Breakwell, Ian

Born Derby, 1943 and studied at Derby College of Art and the West of England College, Bristol. Died October 2005.

From his early performances in the 1960s Breakwell worked in a diverse range of media, from painting to film, video, performance and installation. He exhibited widely and his paintings are in public and private collections including Tate Gallery, Contemporary Art Society, Victoria and Albert Museum; Museum of Modern Art, New York and Art Gallery of New South Wales, Australia. Screenings include: World Wide Video Festival, The Hague; Videonale, Bonn; National Video Festival, Los Angeles.

He produced films for television broadcast with Anna Ridley and her production company Annalogue, and is well known for his writing, which includes: ‘Ian Breakwell’s Diary’ 1964-85 Pluto Press 1986; collected illustrated fiction ‘The Artist’s Dream Serpent’s Tail’ 1988 and ‘Free Range’ published by Victoria and Albert Museum 1993.

“Breakwell was a prolific artist, working with different media including drawing, film, video, photography, installation, slide projection, sound, and words. His Diaries made in collaboration with Anna Ridley, commissioned by Channel Four and broadcast in 1984, were observations of the ‘side events of daily life’; the Diaries were published as a book in 1986, and serialised on Radio 3 in 1990. ‘The fact that painting had a thousand year old pedigree and video had none didn’t mean a thing. It was just another means of making things. It didn’t necessarily even have to be visual. A telephone could be used for making art, radio certainly could. It was just another available tool.’ (from the REWIND Interview with Ian Breakwell)” – J Hatfield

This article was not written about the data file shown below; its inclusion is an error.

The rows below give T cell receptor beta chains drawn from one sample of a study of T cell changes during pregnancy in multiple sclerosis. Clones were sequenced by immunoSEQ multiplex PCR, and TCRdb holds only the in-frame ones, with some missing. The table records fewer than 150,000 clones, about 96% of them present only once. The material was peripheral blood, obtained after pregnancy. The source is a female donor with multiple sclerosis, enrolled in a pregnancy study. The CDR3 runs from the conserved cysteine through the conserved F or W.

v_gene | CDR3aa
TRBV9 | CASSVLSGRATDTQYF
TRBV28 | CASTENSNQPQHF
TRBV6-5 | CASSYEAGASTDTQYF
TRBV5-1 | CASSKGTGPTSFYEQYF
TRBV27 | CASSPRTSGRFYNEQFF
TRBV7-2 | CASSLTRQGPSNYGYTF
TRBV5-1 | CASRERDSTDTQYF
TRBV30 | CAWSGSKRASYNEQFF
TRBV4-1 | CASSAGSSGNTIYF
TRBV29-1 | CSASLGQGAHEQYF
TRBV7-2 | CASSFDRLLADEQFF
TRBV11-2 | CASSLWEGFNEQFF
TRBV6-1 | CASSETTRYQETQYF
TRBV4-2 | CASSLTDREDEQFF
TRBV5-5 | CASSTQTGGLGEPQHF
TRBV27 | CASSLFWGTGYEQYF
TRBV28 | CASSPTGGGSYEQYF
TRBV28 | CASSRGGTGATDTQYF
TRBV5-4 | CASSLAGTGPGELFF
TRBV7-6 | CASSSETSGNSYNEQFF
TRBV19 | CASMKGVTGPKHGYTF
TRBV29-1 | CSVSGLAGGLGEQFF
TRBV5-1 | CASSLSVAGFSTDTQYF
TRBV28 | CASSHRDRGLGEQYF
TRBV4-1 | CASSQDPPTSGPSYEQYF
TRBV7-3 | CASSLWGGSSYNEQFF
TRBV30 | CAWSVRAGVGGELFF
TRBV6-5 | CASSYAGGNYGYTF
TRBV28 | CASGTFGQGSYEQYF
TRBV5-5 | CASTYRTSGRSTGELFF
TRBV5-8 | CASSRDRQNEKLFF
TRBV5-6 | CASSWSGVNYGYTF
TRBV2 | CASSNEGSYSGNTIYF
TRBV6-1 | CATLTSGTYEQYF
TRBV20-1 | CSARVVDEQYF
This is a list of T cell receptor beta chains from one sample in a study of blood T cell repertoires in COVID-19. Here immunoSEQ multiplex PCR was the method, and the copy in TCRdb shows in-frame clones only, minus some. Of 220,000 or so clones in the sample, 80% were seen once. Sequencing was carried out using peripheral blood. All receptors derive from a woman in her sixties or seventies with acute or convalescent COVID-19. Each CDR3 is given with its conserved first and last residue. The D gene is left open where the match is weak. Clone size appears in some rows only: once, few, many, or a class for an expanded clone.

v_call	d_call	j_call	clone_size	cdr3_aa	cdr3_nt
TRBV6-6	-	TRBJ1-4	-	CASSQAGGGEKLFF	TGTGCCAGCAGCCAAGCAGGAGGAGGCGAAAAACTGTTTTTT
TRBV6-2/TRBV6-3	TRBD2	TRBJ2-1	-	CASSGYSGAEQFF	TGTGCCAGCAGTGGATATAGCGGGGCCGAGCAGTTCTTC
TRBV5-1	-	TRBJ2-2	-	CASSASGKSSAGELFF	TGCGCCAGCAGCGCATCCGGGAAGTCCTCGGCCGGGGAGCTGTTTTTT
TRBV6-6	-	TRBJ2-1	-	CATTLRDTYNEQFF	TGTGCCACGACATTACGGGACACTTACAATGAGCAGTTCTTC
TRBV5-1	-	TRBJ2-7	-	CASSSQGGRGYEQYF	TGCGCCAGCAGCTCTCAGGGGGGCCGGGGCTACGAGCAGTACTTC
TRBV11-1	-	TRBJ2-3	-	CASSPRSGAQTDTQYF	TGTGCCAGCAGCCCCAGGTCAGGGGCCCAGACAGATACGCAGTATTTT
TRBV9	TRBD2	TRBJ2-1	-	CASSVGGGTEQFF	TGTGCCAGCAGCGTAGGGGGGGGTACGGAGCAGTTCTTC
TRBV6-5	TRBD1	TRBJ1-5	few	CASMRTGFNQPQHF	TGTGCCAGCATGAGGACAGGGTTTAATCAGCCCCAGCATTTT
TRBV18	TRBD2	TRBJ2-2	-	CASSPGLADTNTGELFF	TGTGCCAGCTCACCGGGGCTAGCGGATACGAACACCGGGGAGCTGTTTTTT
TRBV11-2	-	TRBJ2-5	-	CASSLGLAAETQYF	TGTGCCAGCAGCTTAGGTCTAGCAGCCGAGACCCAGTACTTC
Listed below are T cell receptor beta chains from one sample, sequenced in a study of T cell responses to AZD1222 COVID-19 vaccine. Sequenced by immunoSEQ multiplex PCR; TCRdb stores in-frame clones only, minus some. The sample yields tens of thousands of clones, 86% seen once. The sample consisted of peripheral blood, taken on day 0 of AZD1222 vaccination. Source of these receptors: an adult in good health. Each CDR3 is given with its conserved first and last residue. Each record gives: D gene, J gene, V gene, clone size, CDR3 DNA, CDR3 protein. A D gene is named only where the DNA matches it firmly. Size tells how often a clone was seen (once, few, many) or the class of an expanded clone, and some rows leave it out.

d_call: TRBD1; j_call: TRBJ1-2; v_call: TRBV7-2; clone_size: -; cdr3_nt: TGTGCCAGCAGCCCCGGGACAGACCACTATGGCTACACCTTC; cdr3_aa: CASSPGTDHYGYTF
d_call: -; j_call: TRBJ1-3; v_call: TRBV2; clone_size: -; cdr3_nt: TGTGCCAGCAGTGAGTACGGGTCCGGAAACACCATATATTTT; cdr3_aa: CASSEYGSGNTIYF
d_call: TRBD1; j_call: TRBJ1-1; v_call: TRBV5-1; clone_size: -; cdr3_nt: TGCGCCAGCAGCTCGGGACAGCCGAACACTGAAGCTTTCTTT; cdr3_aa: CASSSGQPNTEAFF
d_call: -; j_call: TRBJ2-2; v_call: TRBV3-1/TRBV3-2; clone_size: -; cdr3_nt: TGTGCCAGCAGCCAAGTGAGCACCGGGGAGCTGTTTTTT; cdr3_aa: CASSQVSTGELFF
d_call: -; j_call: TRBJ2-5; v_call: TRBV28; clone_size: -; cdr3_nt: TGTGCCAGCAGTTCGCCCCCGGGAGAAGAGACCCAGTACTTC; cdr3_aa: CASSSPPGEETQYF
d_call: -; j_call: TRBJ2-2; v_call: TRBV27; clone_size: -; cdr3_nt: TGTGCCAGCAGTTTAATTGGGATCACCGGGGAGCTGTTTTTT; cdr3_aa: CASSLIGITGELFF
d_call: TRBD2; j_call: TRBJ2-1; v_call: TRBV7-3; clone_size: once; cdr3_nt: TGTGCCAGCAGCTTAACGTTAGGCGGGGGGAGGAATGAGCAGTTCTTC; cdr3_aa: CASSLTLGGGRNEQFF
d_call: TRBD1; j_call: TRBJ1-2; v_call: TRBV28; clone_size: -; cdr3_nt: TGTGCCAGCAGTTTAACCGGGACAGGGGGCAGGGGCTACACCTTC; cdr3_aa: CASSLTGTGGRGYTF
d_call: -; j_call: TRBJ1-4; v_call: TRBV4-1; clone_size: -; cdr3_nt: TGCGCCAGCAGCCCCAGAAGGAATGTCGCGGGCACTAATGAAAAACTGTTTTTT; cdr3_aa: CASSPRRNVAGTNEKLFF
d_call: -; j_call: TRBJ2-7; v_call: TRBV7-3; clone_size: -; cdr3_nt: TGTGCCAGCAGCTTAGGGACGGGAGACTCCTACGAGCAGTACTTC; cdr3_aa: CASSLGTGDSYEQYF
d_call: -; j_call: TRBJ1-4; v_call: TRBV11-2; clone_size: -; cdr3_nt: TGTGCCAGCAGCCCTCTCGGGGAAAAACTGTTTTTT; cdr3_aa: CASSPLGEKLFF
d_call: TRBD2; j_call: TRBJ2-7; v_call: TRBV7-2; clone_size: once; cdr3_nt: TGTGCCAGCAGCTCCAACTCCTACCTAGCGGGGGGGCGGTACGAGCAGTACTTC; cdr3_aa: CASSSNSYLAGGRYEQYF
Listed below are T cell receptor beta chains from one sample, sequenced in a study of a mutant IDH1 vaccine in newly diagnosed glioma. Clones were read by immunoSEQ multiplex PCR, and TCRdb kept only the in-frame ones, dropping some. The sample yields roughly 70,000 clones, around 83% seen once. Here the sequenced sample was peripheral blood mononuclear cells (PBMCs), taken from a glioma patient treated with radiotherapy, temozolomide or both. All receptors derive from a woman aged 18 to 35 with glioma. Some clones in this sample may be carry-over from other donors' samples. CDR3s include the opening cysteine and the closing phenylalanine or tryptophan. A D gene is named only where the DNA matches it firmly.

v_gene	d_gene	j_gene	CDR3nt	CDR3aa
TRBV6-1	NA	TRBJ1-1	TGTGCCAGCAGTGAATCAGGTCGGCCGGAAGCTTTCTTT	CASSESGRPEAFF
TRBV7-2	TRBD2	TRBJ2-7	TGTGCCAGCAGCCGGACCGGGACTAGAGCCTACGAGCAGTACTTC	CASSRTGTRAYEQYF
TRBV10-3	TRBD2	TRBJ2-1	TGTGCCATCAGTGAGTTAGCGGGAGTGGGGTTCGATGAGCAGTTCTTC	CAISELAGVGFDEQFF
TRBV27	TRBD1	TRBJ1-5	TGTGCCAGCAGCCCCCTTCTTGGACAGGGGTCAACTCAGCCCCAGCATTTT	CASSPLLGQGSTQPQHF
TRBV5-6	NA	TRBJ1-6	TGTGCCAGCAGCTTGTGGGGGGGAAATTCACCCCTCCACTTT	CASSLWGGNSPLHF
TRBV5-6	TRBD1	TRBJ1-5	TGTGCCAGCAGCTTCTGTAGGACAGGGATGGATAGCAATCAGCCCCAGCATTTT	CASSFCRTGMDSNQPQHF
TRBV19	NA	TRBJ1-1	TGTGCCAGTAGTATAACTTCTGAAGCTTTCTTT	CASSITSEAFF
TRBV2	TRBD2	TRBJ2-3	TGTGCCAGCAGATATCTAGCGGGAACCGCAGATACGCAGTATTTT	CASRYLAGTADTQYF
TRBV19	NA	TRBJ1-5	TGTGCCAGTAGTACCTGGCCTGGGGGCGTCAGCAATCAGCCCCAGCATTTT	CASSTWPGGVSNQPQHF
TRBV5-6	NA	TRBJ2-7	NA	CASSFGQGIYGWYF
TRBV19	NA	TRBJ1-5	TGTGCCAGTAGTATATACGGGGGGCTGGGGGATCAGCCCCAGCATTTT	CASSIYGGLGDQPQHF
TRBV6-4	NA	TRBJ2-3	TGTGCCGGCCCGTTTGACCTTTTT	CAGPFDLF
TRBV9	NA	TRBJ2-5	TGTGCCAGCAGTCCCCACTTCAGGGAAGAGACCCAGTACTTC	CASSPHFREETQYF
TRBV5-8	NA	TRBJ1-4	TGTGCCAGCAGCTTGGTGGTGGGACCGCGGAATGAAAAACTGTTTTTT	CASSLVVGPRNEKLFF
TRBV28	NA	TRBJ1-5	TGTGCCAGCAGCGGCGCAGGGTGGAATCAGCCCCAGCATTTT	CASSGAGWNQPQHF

Fellowship at King’s College and Kettle’s Yard, Cambridge 1980-81; John Brinkley Fellowship at the Norwich School of Art 1982-83; Artist in Residence, Tyne Tees Television 1985; Artist in Residence, Durham Cathedral, 1994-95; AHRB Fellowship in the Creative and Performing Arts at the School of Art,
Central St. Martins College of Art & Design, London

He is represented by the Anthony Reynolds Gallery, London.

updated April 2022

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